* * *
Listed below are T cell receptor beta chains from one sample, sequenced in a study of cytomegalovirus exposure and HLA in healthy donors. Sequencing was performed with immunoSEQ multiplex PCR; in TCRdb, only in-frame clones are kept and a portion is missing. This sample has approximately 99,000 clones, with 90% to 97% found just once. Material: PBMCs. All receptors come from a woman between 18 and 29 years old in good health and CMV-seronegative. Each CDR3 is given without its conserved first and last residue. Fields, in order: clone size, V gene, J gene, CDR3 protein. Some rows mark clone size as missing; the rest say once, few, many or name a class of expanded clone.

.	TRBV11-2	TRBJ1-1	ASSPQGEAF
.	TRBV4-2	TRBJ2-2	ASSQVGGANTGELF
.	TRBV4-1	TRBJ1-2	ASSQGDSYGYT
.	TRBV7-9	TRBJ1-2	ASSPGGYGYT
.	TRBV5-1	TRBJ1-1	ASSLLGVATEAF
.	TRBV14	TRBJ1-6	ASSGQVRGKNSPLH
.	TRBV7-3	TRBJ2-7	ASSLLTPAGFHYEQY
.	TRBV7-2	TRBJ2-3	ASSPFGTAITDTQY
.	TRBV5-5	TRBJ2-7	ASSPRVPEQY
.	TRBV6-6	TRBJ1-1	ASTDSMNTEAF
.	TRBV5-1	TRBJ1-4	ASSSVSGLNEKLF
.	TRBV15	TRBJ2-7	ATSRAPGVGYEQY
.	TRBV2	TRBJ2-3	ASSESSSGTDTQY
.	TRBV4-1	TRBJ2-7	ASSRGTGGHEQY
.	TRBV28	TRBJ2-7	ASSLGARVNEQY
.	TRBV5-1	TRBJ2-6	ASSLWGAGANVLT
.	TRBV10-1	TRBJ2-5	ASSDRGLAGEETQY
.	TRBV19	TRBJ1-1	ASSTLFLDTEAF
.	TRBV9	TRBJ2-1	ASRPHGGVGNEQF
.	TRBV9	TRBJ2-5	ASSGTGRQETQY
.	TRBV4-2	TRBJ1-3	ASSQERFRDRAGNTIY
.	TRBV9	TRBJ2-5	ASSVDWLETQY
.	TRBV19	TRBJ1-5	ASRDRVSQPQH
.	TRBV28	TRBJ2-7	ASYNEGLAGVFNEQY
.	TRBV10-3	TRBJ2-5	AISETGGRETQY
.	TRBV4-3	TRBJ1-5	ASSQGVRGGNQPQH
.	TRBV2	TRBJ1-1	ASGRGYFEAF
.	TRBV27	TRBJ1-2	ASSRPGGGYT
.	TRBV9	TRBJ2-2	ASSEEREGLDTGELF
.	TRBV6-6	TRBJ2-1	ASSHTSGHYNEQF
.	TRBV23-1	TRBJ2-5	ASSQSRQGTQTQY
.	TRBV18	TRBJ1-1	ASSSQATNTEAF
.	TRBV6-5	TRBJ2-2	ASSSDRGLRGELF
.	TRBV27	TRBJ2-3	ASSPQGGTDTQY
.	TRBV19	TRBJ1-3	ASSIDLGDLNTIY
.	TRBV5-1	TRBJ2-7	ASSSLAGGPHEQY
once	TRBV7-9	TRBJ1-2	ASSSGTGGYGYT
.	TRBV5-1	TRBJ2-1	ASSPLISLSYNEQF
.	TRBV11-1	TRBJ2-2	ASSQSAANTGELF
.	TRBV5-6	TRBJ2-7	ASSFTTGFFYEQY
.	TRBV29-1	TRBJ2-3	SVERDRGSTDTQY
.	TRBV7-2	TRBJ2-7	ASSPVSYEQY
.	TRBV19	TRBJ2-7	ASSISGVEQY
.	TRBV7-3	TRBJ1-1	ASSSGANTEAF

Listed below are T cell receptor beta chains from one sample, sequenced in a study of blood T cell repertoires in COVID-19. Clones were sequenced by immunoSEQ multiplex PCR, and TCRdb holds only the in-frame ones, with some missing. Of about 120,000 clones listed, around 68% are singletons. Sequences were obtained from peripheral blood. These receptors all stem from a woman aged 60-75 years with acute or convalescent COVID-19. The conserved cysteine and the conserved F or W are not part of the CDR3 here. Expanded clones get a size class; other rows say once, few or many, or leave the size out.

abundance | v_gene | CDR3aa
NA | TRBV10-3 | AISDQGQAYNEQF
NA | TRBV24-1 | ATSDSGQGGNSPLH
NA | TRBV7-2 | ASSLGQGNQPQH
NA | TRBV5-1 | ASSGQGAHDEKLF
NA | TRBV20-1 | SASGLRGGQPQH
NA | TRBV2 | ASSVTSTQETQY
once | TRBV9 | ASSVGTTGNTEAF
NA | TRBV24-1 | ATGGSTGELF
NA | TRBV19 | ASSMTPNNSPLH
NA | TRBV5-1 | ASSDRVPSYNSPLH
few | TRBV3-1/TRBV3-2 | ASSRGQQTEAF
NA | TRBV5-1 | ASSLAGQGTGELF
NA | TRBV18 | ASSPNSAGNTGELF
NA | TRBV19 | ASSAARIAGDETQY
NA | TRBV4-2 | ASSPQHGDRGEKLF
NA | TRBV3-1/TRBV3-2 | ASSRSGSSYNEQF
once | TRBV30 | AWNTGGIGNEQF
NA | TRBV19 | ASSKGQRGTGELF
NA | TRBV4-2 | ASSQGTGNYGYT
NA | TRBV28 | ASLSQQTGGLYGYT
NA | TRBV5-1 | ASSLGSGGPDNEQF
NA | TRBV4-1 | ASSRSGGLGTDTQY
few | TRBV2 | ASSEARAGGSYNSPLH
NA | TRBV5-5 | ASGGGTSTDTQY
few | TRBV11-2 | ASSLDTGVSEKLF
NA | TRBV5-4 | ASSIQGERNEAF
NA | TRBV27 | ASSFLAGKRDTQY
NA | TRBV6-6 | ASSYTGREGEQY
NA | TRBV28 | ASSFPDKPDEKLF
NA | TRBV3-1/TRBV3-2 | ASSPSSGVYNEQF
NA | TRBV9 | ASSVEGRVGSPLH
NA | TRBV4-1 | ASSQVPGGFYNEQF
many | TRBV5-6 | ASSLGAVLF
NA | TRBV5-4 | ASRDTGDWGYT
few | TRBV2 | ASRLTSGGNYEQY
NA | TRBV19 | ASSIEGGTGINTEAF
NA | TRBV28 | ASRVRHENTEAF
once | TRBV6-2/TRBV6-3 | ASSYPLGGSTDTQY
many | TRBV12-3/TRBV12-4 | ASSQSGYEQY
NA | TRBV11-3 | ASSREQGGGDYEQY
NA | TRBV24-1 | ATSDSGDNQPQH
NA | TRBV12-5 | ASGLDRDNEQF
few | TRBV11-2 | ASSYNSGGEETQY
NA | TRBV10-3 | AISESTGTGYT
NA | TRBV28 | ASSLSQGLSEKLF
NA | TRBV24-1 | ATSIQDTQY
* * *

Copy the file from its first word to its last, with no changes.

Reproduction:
Listed below are T cell receptor beta chains from one sample, sequenced in a study of cytomegalovirus exposure and HLA in healthy donors. Sequencing was performed with immunoSEQ multiplex PCR; in TCRdb, only in-frame clones are kept and a portion is missing. This sample has approximately 99,000 clones, with 90% to 97% found just once. Material: PBMCs. All receptors come from a woman between 18 and 29 years old in good health and CMV-seronegative. Each CDR3 is given without its conserved first and last residue. Fields, in order: clone size, V gene, J gene, CDR3 protein. Some rows mark clone size as missing; the rest say once, few, many or name a class of expanded clone.

.	TRBV11-2	TRBJ1-1	ASSPQGEAF
.	TRBV4-2	TRBJ2-2	ASSQVGGANTGELF
.	TRBV4-1	TRBJ1-2	ASSQGDSYGYT
.	TRBV7-9	TRBJ1-2	ASSPGGYGYT
.	TRBV5-1	TRBJ1-1	ASSLLGVATEAF
.	TRBV14	TRBJ1-6	ASSGQVRGKNSPLH
.	TRBV7-3	TRBJ2-7	ASSLLTPAGFHYEQY
.	TRBV7-2	TRBJ2-3	ASSPFGTAITDTQY
.	TRBV5-5	TRBJ2-7	ASSPRVPEQY
.	TRBV6-6	TRBJ1-1	ASTDSMNTEAF
.	TRBV5-1	TRBJ1-4	ASSSVSGLNEKLF
.	TRBV15	TRBJ2-7	ATSRAPGVGYEQY
.	TRBV2	TRBJ2-3	ASSESSSGTDTQY
.	TRBV4-1	TRBJ2-7	ASSRGTGGHEQY
.	TRBV28	TRBJ2-7	ASSLGARVNEQY
.	TRBV5-1	TRBJ2-6	ASSLWGAGANVLT
.	TRBV10-1	TRBJ2-5	ASSDRGLAGEETQY
.	TRBV19	TRBJ1-1	ASSTLFLDTEAF
.	TRBV9	TRBJ2-1	ASRPHGGVGNEQF
.	TRBV9	TRBJ2-5	ASSGTGRQETQY
.	TRBV4-2	TRBJ1-3	ASSQERFRDRAGNTIY
.	TRBV9	TRBJ2-5	ASSVDWLETQY
.	TRBV19	TRBJ1-5	ASRDRVSQPQH
.	TRBV28	TRBJ2-7	ASYNEGLAGVFNEQY
.	TRBV10-3	TRBJ2-5	AISETGGRETQY
.	TRBV4-3	TRBJ1-5	ASSQGVRGGNQPQH
.	TRBV2	TRBJ1-1	ASGRGYFEAF
.	TRBV27	TRBJ1-2	ASSRPGGGYT
.	TRBV9	TRBJ2-2	ASSEEREGLDTGELF
.	TRBV6-6	TRBJ2-1	ASSHTSGHYNEQF
.	TRBV23-1	TRBJ2-5	ASSQSRQGTQTQY
.	TRBV18	TRBJ1-1	ASSSQATNTEAF
.	TRBV6-5	TRBJ2-2	ASSSDRGLRGELF
.	TRBV27	TRBJ2-3	ASSPQGGTDTQY
.	TRBV19	TRBJ1-3	ASSIDLGDLNTIY
.	TRBV5-1	TRBJ2-7	ASSSLAGGPHEQY
once	TRBV7-9	TRBJ1-2	ASSSGTGGYGYT
.	TRBV5-1	TRBJ2-1	ASSPLISLSYNEQF
.	TRBV11-1	TRBJ2-2	ASSQSAANTGELF
.	TRBV5-6	TRBJ2-7	ASSFTTGFFYEQY
.	TRBV29-1	TRBJ2-3	SVERDRGSTDTQY
.	TRBV7-2	TRBJ2-7	ASSPVSYEQY
.	TRBV19	TRBJ2-7	ASSISGVEQY
.	TRBV7-3	TRBJ1-1	ASSSGANTEAF

Listed below are T cell receptor beta chains from one sample, sequenced in a study of blood T cell repertoires in COVID-19. Clones were sequenced by immunoSEQ multiplex PCR, and TCRdb holds only the in-frame ones, with some missing. Of about 120,000 clones listed, around 68% are singletons. Sequences were obtained from peripheral blood. These receptors all stem from a woman aged 60-75 years with acute or convalescent COVID-19. The conserved cysteine and the conserved F or W are not part of the CDR3 here. Expanded clones get a size class; other rows say once, few or many, or leave the size out.

abundance | v_gene | CDR3aa
NA | TRBV10-3 | AISDQGQAYNEQF
NA | TRBV24-1 | ATSDSGQGGNSPLH
NA | TRBV7-2 | ASSLGQGNQPQH
NA | TRBV5-1 | ASSGQGAHDEKLF
NA | TRBV20-1 | SASGLRGGQPQH
NA | TRBV2 | ASSVTSTQETQY
once | TRBV9 | ASSVGTTGNTEAF
NA | TRBV24-1 | ATGGSTGELF
NA | TRBV19 | ASSMTPNNSPLH
NA | TRBV5-1 | ASSDRVPSYNSPLH
few | TRBV3-1/TRBV3-2 | ASSRGQQTEAF
NA | TRBV5-1 | ASSLAGQGTGELF
NA | TRBV18 | ASSPNSAGNTGELF
NA | TRBV19 | ASSAARIAGDETQY
NA | TRBV4-2 | ASSPQHGDRGEKLF
NA | TRBV3-1/TRBV3-2 | ASSRSGSSYNEQF
once | TRBV30 | AWNTGGIGNEQF
NA | TRBV19 | ASSKGQRGTGELF
NA | TRBV4-2 | ASSQGTGNYGYT
NA | TRBV28 | ASLSQQTGGLYGYT
NA | TRBV5-1 | ASSLGSGGPDNEQF
NA | TRBV4-1 | ASSRSGGLGTDTQY
few | TRBV2 | ASSEARAGGSYNSPLH
NA | TRBV5-5 | ASGGGTSTDTQY
few | TRBV11-2 | ASSLDTGVSEKLF
NA | TRBV5-4 | ASSIQGERNEAF
NA | TRBV27 | ASSFLAGKRDTQY
NA | TRBV6-6 | ASSYTGREGEQY
NA | TRBV28 | ASSFPDKPDEKLF
NA | TRBV3-1/TRBV3-2 | ASSPSSGVYNEQF
NA | TRBV9 | ASSVEGRVGSPLH
NA | TRBV4-1 | ASSQVPGGFYNEQF
many | TRBV5-6 | ASSLGAVLF
NA | TRBV5-4 | ASRDTGDWGYT
few | TRBV2 | ASRLTSGGNYEQY
NA | TRBV19 | ASSIEGGTGINTEAF
NA | TRBV28 | ASRVRHENTEAF
once | TRBV6-2/TRBV6-3 | ASSYPLGGSTDTQY
many | TRBV12-3/TRBV12-4 | ASSQSGYEQY
NA | TRBV11-3 | ASSREQGGGDYEQY
NA | TRBV24-1 | ATSDSGDNQPQH
NA | TRBV12-5 | ASGLDRDNEQF
few | TRBV11-2 | ASSYNSGGEETQY
NA | TRBV10-3 | AISESTGTGYT
NA | TRBV28 | ASSLSQGLSEKLF
NA | TRBV24-1 | ATSIQDTQY